An inveterate young correspondent relates the true story of how a thank-you note to her postal carrier went viral.
Writing in third person, the preteen author introduces herself as a lover of silly jokes, Taylor Swift, and, particularly, hand-decorated missives. She produces them in such profusion that she writes a letter of appreciation to Doug, her letter carrier: “I make people happy with my letters, but you do too. You make it possible!” Shortly thereafter, she learns that Doug had shared her letter with his colleagues, because grateful responses from postal workers all over the country begin arriving by the boxload…each one “a connection,” she writes, with “a piece of someone’s life in it.” The unforeseen reaction prompts thoughts that many others, from farmers to trash collectors, are likewise out there working hard and with love. Inset views of workers of diverse occupations and races accompany these ruminations in Sinquett’s brightly hued watercolors. (Weber, her parents, and Doug all present White.) Elsewhere, the illustrator also tucks in calligraphic flourishes, colorfully ornamented envelopes, and handwritten letters with chatty or plaintive phrases. The author closes with a joke but just before that poses a question that serves nicely as a rhetorical kick in the pants: “Why was my saying thank you such a big deal?” Perhaps because there’s not quite enough of that going around? (This book was reviewed digitally with 10-by-20-inch double-page spreads viewed at 75% of actual size.)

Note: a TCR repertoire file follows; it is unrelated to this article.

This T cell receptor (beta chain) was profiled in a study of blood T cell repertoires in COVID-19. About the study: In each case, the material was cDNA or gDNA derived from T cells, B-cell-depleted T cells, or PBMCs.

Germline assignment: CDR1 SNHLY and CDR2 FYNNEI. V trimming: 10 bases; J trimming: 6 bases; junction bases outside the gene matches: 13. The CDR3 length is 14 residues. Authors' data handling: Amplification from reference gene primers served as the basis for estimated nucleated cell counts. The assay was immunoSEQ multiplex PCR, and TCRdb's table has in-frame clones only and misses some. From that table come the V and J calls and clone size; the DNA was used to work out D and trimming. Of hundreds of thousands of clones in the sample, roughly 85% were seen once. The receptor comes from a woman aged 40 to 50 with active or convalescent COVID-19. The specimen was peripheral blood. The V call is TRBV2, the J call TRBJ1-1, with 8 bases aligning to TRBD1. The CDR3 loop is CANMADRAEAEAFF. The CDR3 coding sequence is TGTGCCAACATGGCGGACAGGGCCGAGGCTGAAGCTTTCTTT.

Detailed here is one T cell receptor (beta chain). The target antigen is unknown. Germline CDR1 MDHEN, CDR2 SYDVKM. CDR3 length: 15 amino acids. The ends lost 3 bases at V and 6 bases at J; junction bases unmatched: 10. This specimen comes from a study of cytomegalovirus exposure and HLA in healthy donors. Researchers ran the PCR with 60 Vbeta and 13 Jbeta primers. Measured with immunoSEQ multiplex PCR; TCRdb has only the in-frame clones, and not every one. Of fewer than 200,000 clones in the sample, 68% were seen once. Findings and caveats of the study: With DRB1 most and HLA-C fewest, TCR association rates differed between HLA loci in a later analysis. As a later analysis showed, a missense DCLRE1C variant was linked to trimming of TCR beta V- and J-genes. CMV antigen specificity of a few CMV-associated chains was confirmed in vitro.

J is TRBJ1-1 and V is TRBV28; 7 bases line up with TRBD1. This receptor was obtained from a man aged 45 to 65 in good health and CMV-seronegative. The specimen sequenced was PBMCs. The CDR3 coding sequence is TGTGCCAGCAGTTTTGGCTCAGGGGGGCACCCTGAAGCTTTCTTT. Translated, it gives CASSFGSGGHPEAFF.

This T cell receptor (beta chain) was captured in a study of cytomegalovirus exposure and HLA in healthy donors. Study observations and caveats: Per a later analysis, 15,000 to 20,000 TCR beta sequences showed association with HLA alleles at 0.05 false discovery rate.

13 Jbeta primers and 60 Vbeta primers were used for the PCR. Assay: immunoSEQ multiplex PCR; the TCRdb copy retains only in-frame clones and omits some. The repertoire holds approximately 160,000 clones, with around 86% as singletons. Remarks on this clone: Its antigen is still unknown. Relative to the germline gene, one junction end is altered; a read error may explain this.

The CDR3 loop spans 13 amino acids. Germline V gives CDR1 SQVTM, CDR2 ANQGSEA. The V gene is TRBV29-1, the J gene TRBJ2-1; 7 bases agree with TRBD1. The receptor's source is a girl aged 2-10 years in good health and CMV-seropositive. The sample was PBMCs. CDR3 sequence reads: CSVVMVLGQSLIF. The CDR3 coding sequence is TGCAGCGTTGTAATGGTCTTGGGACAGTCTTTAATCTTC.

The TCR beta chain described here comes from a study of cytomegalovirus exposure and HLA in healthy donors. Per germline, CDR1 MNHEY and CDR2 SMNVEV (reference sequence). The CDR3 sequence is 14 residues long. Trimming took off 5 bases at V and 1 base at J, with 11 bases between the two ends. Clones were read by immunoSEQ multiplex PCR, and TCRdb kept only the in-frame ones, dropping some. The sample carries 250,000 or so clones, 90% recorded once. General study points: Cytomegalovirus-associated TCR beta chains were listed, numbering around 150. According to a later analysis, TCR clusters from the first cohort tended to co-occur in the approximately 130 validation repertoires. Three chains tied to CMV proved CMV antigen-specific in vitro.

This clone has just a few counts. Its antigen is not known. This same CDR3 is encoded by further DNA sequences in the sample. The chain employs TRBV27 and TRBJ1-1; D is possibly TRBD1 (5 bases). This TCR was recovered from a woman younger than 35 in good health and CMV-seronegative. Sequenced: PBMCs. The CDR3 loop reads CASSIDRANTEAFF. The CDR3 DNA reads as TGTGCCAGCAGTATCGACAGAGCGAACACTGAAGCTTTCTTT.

An ode to the pleasures of real mail and the value of seeing and appreciating those who keep our society ticking.
(Informational picture book. 7-9)
Pub Date: yesterday
Page Count: 32
Review Posted Online: Nov. 18, 2020
Kirkus Reviews Issue: Dec. 1, 2020